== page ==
First, although the majority in this case stated that the reasonableness of the officers’ conduct should be based on a totality of the circumstances based on the information available to the deputies at the moment they used deadly force, they nevertheless omitted very significant facts in reaching their decision. Indeed, if you read only the majority decision you cannot be faulted for agreeing with their rationale. But upon reading the dissenting opinion, one becomes more informed of the facts so carelessly tossed aside by the majority. By not including the same undisputed facts considered by the dissent, the majority opinion is based on something much less than a “totality of the circumstances.”
Second, both the District Court Judge and the majority in this opinion definitively determined that a person walking towards an officer with a gun in his hand but pointed at the ground presents no threat to the officers until such time that he either verbally threatens them or raises the gun in their direction (even after the same person uses the same firearm to strike a person in the head before approaching the officers). In Graham v. Connor, 490 U.S. 386 (1989) the Supreme Court stated that: “The “reasonableness” of a particular use of force must be judged from the perspective of a reasonable officer on the scene, rather than with the 20/20 vision of hindsight.” In so doing, the court created the “reasonable officer” standard. Theoretically, the reasonableness of an officer’s use of force should be based on this objective reasonable officer standard instead of a reasonable person standard. The reason for this, of course, is that law enforcement officers possess special skill, training and authority and experiences that those who are not in law enforcement do not have. While it sounds really good on paper, the problem with the “reasonable officer” standard is in the application of the standard as demonstrated by the majority in this decision. How does someone who has never been a law enforcement officer determine the reasonableness of the actions of an officer under a totality of circumstances that they themselves have never experienced? A “reasonable officer” would know how quickly a person can raise his arm and fire a firearm and would not put this degree of emphasis in the fact the weapon was pointed at the ground.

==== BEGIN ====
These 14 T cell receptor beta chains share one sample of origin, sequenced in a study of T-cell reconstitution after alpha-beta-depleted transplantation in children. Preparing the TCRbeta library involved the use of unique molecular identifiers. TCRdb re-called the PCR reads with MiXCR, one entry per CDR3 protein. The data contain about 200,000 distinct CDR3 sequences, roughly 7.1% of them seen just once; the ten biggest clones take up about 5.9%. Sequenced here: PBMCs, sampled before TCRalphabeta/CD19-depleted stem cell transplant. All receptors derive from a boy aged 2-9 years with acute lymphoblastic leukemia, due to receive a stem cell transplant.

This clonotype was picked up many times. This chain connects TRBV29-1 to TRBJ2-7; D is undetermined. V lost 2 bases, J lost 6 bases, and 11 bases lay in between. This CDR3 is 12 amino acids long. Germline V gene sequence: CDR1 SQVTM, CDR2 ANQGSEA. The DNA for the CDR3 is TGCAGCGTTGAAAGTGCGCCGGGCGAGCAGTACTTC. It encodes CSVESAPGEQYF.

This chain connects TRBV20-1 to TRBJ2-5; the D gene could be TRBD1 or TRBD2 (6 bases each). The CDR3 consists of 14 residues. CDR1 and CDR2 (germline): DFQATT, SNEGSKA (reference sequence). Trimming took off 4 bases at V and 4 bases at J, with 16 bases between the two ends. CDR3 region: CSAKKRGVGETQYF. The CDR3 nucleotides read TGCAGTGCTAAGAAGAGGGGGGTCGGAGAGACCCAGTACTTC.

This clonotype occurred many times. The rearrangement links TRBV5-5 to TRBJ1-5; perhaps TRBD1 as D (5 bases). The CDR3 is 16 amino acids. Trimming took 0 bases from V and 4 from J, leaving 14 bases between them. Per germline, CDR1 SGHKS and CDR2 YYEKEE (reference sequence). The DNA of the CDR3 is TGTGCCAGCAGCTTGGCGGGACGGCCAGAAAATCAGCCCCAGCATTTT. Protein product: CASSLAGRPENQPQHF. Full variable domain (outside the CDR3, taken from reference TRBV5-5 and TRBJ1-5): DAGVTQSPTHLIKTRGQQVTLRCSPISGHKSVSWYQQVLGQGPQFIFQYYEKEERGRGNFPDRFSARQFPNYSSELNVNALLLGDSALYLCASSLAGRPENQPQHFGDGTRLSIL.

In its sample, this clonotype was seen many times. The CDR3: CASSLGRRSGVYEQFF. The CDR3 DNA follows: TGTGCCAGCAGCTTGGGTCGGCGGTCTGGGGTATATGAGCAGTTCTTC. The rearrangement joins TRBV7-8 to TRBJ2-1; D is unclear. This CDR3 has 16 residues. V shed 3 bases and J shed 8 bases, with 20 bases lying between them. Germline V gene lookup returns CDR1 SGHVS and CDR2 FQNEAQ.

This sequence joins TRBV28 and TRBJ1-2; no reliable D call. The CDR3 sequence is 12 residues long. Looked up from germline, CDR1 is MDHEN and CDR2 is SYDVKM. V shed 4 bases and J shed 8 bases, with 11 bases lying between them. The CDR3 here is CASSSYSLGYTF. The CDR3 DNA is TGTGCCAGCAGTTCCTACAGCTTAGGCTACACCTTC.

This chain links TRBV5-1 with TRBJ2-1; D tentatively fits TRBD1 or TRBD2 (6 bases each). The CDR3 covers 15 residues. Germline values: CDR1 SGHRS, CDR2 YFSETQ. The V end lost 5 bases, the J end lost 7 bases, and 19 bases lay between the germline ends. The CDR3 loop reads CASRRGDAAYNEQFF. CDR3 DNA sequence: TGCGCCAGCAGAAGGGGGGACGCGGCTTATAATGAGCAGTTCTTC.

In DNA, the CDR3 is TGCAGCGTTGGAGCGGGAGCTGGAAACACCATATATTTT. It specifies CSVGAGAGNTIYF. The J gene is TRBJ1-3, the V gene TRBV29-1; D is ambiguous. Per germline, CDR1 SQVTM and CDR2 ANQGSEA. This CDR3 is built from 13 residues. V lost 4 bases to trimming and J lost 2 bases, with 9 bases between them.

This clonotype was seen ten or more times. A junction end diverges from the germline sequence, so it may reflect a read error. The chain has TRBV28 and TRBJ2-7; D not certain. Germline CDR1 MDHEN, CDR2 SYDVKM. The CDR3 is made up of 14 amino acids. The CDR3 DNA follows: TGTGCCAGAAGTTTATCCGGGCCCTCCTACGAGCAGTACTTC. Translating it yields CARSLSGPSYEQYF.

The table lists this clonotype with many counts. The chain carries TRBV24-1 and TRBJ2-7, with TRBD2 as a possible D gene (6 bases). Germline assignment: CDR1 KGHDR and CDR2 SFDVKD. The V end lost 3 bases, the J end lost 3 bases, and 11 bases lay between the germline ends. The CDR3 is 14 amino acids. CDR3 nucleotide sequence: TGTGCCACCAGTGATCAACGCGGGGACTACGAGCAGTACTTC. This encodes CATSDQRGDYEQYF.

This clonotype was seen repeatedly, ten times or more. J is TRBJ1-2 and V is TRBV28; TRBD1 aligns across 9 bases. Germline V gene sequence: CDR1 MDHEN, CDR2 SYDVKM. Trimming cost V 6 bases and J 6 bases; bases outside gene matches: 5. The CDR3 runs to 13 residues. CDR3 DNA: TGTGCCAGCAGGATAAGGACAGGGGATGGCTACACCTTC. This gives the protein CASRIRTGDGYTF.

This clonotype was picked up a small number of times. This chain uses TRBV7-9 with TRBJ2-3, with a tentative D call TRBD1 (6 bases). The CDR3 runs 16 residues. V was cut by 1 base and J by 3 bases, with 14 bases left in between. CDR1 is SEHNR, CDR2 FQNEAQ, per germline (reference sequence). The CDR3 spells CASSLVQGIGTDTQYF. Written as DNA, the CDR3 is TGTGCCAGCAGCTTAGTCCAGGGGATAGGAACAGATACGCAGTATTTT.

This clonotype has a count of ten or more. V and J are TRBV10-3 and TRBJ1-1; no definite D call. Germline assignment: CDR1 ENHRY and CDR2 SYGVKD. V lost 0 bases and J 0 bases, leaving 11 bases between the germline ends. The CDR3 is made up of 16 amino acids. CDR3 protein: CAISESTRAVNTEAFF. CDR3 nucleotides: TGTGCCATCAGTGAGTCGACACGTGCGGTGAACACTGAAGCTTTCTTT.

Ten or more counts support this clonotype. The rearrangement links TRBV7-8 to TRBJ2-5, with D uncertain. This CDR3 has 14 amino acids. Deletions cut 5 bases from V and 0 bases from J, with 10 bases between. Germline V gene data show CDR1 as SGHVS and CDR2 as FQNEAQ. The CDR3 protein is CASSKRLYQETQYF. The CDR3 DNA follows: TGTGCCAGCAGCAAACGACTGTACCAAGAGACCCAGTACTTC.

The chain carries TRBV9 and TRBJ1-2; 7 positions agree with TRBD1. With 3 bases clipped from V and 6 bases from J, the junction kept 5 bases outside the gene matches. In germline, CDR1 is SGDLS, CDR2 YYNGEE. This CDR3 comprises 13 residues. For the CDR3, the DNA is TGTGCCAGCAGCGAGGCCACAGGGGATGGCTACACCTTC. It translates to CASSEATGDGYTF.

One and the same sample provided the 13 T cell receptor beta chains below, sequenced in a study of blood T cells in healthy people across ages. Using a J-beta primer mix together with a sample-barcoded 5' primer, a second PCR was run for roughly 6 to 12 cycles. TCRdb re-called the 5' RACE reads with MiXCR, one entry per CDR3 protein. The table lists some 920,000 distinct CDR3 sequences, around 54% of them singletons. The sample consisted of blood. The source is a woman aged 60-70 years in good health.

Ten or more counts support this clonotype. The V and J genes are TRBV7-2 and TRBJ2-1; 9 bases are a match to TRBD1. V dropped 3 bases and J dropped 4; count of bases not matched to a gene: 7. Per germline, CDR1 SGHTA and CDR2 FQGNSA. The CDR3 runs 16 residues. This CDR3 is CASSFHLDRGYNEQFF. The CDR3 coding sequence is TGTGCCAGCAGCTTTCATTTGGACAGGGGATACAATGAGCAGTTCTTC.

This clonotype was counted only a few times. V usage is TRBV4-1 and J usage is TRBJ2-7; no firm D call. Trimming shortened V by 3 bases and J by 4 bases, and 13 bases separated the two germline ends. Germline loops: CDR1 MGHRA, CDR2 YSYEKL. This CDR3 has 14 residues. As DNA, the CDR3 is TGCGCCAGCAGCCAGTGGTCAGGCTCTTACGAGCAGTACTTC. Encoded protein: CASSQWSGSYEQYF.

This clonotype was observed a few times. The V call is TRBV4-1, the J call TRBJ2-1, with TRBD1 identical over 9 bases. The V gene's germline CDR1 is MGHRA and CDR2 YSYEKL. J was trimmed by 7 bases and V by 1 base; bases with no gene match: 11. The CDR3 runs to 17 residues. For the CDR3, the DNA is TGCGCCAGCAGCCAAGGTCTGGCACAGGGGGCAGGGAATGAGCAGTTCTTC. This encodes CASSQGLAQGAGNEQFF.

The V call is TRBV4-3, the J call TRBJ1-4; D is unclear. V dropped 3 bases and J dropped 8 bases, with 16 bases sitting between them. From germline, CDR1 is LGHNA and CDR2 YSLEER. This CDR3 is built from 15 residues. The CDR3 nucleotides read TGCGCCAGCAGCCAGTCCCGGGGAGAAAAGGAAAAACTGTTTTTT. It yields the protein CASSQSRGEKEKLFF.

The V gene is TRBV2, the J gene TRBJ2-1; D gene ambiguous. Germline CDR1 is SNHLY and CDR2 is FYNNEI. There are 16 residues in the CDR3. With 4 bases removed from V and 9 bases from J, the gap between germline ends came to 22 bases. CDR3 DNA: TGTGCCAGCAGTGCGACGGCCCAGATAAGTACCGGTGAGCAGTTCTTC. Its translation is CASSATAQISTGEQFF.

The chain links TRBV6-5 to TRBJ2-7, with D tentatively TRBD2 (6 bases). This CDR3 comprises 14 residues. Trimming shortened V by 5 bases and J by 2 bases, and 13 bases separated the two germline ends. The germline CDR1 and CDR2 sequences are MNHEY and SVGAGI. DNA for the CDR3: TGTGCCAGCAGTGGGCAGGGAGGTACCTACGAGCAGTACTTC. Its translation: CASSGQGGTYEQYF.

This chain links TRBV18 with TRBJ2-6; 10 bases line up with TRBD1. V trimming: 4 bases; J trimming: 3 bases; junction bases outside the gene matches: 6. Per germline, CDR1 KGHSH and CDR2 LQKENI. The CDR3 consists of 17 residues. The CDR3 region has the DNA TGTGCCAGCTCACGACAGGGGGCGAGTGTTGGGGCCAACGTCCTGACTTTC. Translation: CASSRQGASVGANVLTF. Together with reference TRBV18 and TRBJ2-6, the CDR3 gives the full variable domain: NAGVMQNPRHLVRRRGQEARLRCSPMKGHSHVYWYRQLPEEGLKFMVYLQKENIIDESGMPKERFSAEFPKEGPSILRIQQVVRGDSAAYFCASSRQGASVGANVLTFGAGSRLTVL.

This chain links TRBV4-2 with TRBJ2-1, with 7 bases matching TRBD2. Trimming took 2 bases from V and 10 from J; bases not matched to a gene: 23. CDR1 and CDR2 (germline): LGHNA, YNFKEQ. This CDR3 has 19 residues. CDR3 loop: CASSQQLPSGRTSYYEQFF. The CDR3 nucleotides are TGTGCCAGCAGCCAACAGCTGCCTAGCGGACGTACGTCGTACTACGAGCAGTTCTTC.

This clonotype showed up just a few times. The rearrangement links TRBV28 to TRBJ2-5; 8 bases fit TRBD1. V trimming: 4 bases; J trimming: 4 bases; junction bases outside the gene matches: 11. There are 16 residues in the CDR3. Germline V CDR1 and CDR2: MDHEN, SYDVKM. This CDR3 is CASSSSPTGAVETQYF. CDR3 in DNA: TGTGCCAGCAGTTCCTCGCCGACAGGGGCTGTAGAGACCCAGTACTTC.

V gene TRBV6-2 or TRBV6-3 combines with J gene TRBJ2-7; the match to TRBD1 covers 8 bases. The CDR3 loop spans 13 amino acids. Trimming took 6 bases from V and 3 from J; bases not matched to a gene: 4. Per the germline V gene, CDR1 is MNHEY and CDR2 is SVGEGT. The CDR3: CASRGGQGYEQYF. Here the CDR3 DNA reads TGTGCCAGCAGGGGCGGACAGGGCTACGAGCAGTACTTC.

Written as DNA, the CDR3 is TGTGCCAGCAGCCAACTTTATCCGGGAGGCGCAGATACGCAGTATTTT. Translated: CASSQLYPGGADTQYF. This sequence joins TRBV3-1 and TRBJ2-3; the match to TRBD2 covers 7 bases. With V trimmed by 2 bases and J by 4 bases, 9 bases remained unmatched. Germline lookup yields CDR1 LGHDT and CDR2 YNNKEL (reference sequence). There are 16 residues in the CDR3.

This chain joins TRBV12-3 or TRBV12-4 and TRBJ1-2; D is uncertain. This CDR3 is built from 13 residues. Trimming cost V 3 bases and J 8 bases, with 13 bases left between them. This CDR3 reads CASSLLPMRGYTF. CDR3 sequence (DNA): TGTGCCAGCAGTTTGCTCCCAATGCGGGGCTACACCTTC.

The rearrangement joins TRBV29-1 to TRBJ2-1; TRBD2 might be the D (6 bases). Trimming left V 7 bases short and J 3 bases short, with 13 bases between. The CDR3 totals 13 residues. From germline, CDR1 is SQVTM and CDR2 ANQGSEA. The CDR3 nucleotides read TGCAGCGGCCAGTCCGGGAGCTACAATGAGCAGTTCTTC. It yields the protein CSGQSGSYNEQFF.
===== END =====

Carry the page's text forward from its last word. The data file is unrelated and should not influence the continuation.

Whether this decision is the result of a trend or just an “outlier” remains to be seen. However, there are a several lessons to be learned once we accept the decision for what it is. First, it is important to note that at least in the Fourth Circuit it is now “clearly established” that walking towards a known officer with a firearm in hand after hitting someone in the head with the firearm is not a threat in the absence of either verbal threats or raising the firearm towards the officer. Second, the court seemed to put a significant amount of weight in the fact that neither of the officers ever spoke to David Hensley. They never told him to put the weapon down, nor did they tell him to stop as he approached them, nor did they warn him in any way. Accordingly, one significant take-away from this decision is to say something. Although the “warn if feasible” rule from Tennessee v. Garner, 471 U.S. 1 (1985) has often been treated as something more akin to a suggestion than a requirement, at least in the Fourth Circuit this warning has become almost an absolute requirement. Third, this case underscores the vulnerability of qualified immunity to officers as a result of less than truthful plaintiffs. Many LEO’s believe that if their actions are reasonable they will automatically get qualified immunity. That is true only to the extent that the plaintiff in the case sets forth a version of the facts that match the version that the LEO offers. The problem is that qualified immunity raised on a motion for summary judgment can only be based on undisputed facts as well as the facts presented by the plaintiff where they differ from those of the officer. If there is a dispute of facts that are relevant and material to the determination of the reasonableness of the use of force, then summary judgment is not appropriate because it is the role of the jury to determine which version of the facts is indeed the truth.